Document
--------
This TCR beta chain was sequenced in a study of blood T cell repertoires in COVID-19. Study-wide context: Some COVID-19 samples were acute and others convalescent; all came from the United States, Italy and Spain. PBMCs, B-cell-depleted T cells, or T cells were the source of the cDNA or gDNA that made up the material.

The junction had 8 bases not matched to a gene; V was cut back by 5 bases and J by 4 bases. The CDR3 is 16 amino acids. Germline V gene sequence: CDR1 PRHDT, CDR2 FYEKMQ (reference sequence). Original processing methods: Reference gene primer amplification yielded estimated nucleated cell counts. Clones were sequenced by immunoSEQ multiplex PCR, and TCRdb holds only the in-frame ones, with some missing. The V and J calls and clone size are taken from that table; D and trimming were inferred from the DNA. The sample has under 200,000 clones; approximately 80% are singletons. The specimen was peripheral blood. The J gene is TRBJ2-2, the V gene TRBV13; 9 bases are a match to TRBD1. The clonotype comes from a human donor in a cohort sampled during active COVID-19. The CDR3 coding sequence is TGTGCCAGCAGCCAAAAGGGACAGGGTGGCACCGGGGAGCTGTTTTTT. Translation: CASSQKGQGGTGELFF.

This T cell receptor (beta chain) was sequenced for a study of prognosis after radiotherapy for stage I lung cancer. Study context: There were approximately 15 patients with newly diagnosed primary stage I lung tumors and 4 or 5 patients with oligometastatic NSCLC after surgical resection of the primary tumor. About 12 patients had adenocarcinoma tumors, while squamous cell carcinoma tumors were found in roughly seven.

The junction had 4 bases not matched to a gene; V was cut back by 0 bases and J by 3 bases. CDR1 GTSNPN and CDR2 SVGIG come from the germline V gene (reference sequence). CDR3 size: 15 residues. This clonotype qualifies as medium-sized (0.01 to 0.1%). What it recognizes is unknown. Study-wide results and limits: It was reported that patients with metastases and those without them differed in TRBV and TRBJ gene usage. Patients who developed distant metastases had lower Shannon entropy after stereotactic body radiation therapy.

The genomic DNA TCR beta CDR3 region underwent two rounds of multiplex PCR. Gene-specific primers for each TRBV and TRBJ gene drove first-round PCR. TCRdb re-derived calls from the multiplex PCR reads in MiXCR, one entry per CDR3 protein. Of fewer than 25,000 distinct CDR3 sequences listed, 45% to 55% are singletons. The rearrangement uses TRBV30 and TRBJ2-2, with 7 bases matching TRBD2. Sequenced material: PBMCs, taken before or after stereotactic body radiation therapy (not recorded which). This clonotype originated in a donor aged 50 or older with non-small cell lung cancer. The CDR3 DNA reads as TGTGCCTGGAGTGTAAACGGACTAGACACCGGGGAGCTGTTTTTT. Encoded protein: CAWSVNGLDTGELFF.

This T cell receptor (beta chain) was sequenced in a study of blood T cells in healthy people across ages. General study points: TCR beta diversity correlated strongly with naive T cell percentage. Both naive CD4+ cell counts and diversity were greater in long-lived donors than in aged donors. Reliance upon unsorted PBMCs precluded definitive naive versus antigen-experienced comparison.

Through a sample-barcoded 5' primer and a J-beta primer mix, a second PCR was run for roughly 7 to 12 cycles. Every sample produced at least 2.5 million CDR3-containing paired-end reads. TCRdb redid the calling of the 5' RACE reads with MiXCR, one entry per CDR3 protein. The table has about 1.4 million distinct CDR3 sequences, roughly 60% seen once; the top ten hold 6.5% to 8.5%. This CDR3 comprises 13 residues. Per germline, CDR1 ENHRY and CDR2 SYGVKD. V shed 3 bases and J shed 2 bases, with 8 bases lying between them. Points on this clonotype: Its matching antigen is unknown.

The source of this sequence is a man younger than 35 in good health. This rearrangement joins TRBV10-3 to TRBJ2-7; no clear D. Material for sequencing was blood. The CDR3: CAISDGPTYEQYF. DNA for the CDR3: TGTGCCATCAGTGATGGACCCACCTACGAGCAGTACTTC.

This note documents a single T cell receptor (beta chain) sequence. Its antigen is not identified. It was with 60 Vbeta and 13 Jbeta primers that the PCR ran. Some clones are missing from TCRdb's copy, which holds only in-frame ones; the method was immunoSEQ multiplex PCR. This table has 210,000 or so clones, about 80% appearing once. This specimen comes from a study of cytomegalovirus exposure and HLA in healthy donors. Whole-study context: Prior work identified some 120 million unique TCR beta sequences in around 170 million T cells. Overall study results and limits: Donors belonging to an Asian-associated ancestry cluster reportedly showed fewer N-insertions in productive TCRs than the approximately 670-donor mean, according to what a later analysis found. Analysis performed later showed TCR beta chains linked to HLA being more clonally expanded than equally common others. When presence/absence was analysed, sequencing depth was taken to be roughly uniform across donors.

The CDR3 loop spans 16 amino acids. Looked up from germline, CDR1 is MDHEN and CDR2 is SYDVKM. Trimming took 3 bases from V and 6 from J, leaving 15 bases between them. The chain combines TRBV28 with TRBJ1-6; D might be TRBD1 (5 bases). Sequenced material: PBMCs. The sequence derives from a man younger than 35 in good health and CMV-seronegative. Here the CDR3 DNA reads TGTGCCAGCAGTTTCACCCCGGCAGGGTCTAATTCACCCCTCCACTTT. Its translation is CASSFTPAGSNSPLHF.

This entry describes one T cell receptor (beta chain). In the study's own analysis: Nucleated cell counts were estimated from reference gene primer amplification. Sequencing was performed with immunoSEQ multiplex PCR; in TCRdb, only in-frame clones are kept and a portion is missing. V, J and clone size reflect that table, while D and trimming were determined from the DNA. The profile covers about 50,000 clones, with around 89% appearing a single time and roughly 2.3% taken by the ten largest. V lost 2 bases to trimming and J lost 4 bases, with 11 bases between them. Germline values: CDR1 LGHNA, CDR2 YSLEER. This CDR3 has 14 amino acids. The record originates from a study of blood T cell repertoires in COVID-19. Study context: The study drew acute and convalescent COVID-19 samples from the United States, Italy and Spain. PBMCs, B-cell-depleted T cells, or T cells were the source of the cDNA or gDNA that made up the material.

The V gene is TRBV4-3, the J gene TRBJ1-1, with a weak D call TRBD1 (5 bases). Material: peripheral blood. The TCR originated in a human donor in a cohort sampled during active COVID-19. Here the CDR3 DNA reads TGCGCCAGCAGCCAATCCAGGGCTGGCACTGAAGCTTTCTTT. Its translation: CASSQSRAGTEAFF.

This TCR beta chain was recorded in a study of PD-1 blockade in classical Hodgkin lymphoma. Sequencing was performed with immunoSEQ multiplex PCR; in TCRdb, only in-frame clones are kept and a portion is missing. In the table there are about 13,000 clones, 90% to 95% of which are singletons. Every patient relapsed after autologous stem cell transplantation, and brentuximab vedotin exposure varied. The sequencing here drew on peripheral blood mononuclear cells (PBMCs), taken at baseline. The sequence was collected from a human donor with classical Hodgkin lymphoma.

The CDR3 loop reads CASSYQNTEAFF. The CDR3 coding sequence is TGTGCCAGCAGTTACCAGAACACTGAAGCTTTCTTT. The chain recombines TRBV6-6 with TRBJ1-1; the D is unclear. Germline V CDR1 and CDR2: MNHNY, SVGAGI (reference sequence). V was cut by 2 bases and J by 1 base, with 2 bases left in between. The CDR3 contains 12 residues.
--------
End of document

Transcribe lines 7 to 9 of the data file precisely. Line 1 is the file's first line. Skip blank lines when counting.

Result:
Through a sample-barcoded 5' primer and a J-beta primer mix, a second PCR was run for roughly 7 to 12 cycles. Every sample produced at least 2.5 million CDR3-containing paired-end reads. TCRdb redid the calling of the 5' RACE reads with MiXCR, one entry per CDR3 protein. The table has about 1.4 million distinct CDR3 sequences, roughly 60% seen once; the top ten hold 6.5% to 8.5%. This CDR3 comprises 13 residues. Per germline, CDR1 ENHRY and CDR2 SYGVKD. V shed 3 bases and J shed 2 bases, with 8 bases lying between them. Points on this clonotype: Its matching antigen is unknown.

The source of this sequence is a man younger than 35 in good health. This rearrangement joins TRBV10-3 to TRBJ2-7; no clear D. Material for sequencing was blood. The CDR3: CAISDGPTYEQYF. DNA for the CDR3: TGTGCCATCAGTGATGGACCCACCTACGAGCAGTACTTC.

This note documents a single T cell receptor (beta chain) sequence. Its antigen is not identified. It was with 60 Vbeta and 13 Jbeta primers that the PCR ran. Some clones are missing from TCRdb's copy, which holds only in-frame ones; the method was immunoSEQ multiplex PCR. This table has 210,000 or so clones, about 80% appearing once. This specimen comes from a study of cytomegalovirus exposure and HLA in healthy donors. Whole-study context: Prior work identified some 120 million unique TCR beta sequences in around 170 million T cells. Overall study results and limits: Donors belonging to an Asian-associated ancestry cluster reportedly showed fewer N-insertions in productive TCRs than the approximately 670-donor mean, according to what a later analysis found. Analysis performed later showed TCR beta chains linked to HLA being more clonally expanded than equally common others. When presence/absence was analysed, sequencing depth was taken to be roughly uniform across donors.